The U.S. Department of Energy (DOE) announced up to $890 million for three large-scale carbon capture demonstration projects in the power sector.

Each project aims to demonstrate integrated carbon capture, transport and storage technologies and infrastructure that can be deployed at power plants. However, the technologies and environments are different. In this case, three novel solvents would be demonstrated and combined with carbon transport and storage in different geological settings.

Funding for the projects – in California, North Dakota and Texas – comes from the Bipartisan Infrastructure Law signed in 2021.

The Biden Administration believes the large-scale deployment of carbon capture, transport and storage infrastructure could play a vital role in reducing emissions in the U.S. For more than a decade the federal government has provided financial support to boost the development and use of technologies for capturing CO2 emissions.

But in the last couple of years, legislation has significantly increased annual funding for these efforts. The Bipartisan Infrastructure Law, formally known as the Infrastructure Investment and Jobs Act, provides $8.2 billion in advance appropriations for CCS programs over the 2022–2026 period, according to a recent Congressional Budget Office (CBO) report.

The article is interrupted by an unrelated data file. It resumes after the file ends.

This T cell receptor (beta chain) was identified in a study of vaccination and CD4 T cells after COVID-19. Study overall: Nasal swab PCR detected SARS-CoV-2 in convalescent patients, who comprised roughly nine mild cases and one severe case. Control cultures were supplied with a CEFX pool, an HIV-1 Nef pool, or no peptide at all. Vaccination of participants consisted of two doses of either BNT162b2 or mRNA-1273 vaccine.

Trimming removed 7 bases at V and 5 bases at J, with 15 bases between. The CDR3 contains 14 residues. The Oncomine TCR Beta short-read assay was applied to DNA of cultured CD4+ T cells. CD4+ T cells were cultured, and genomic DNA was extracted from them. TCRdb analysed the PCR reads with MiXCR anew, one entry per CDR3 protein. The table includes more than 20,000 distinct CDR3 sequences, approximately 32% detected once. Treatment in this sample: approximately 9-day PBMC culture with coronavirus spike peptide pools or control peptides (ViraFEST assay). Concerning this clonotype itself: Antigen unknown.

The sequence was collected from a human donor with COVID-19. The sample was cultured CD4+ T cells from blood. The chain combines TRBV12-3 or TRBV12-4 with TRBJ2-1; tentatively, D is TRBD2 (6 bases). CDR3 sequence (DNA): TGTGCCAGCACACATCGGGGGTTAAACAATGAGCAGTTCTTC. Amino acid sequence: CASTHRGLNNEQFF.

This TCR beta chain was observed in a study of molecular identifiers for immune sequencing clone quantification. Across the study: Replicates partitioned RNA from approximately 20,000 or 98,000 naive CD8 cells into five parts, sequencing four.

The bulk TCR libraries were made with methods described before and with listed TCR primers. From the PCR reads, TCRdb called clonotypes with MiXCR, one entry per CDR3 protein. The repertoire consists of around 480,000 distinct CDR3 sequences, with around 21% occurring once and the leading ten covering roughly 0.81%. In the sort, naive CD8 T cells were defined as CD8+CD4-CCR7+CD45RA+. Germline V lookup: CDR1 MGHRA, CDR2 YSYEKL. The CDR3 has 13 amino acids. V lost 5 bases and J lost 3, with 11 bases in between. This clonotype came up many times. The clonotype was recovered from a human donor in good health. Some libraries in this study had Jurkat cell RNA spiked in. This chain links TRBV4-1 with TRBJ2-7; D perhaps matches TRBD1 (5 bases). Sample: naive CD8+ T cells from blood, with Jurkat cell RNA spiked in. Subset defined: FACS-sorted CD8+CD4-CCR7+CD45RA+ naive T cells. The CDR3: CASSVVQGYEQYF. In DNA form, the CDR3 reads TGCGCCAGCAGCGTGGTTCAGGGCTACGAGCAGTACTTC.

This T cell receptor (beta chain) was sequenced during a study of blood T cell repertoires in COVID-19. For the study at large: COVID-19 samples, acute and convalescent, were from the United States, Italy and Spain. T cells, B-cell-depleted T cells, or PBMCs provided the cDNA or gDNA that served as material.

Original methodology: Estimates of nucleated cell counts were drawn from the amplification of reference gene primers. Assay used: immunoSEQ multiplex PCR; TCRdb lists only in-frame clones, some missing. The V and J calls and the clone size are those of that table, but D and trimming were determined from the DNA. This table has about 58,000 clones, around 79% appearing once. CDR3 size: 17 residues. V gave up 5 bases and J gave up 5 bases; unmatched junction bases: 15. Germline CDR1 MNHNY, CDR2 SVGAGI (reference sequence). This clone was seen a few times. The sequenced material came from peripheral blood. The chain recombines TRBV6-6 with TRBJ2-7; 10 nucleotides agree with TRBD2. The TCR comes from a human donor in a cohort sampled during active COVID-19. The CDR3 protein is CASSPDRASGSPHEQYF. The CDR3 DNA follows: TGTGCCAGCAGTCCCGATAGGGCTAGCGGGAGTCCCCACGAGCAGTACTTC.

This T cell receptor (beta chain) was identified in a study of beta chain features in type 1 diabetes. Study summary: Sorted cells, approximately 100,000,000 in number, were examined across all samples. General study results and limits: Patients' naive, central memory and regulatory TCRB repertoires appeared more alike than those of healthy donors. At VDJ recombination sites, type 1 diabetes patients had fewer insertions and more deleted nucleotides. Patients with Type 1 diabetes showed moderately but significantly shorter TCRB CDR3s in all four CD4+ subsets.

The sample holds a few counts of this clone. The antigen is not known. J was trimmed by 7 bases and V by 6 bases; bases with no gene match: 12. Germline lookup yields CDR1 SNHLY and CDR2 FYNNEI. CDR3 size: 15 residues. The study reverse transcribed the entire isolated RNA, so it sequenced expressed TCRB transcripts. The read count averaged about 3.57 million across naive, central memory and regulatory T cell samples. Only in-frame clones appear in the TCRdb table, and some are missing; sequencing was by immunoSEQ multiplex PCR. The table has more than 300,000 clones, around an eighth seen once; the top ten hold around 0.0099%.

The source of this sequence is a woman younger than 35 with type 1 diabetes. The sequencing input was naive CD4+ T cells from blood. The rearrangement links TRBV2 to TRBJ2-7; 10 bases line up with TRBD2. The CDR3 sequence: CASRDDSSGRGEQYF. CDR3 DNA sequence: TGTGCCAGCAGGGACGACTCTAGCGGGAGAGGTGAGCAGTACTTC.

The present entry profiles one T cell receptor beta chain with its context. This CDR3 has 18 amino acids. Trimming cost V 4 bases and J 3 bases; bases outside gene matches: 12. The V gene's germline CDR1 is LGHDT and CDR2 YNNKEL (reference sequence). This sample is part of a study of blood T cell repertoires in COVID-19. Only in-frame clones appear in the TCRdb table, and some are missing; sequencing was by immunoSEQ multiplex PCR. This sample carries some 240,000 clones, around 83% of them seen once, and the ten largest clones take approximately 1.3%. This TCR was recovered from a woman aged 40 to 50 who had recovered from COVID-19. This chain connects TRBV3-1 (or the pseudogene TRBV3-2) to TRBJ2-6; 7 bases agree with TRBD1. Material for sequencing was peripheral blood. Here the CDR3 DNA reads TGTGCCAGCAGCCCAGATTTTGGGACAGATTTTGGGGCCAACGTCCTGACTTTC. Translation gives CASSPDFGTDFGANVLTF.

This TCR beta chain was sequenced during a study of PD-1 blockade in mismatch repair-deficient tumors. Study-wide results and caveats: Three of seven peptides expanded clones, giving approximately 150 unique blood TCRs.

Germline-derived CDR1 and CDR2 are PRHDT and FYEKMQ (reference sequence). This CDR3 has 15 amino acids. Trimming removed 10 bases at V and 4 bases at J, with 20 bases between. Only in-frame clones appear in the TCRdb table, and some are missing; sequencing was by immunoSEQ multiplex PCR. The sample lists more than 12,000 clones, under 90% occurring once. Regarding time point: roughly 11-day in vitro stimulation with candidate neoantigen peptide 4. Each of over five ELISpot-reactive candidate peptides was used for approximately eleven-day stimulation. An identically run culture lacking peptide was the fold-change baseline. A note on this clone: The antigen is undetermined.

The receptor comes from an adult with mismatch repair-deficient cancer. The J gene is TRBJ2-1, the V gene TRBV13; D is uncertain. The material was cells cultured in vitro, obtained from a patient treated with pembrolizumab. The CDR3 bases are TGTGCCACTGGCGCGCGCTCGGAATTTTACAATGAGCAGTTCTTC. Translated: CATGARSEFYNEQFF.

Proponents say carbon capture could have a huge role in reducing emissions, while many environmentalists note the technology is far from scale and argue that focusing on it distracts from renewable energy solutions.

According to the CBO report, 15 CCS facilities are currently operating in the U.S. Together, they have the capacity to capture 0.4 percent of the nation’s total annual CO2 emissions.

The report notes an additional 121 CCS facilities are under construction or in development. If all were completed, they would increase the nation’s CCS capacity to 3 percent of current annual CO2 emissions.

Here are the three projects selected for award negotiation: 

Baytown Carbon Capture and Storage Project

The Baytown Carbon Capture and Storage (CCS) Project plans to capture CO2 from the Baytown Energy Center, a natural gas combined-cycle plant in Baytown, Texas. The project would use Shell’s CANSOLV solvent to capture CO2, which would be transported through new and existing pipelines and sequestered in storage sites on the Gulf Coast.

Calpine is serving as the lead for the Baytown CCS project and Covestro, an industrial manufacturer of plastics, will serve as the project’s primary power off-taker. Calpine expects the project will capture up to 2 million metric tons of CO2 per year

The project is also considering the use of greywater cooling to minimize freshwater consumption by reusing wastewater, according to DOE.

The 896 MW Baytown Energy Center provides steam and power to the adjacent Covestro chemicals manufacturing facility as well as power to the Texas electric grid.

Calpine said adding post-combustion carbon capture equipment to this facility would reduce the carbon dioxide emissions intensity of two of its three combustion turbines at a design capture rate of 95%.

Calpine has a total of 11 CCS projects in its pipeline.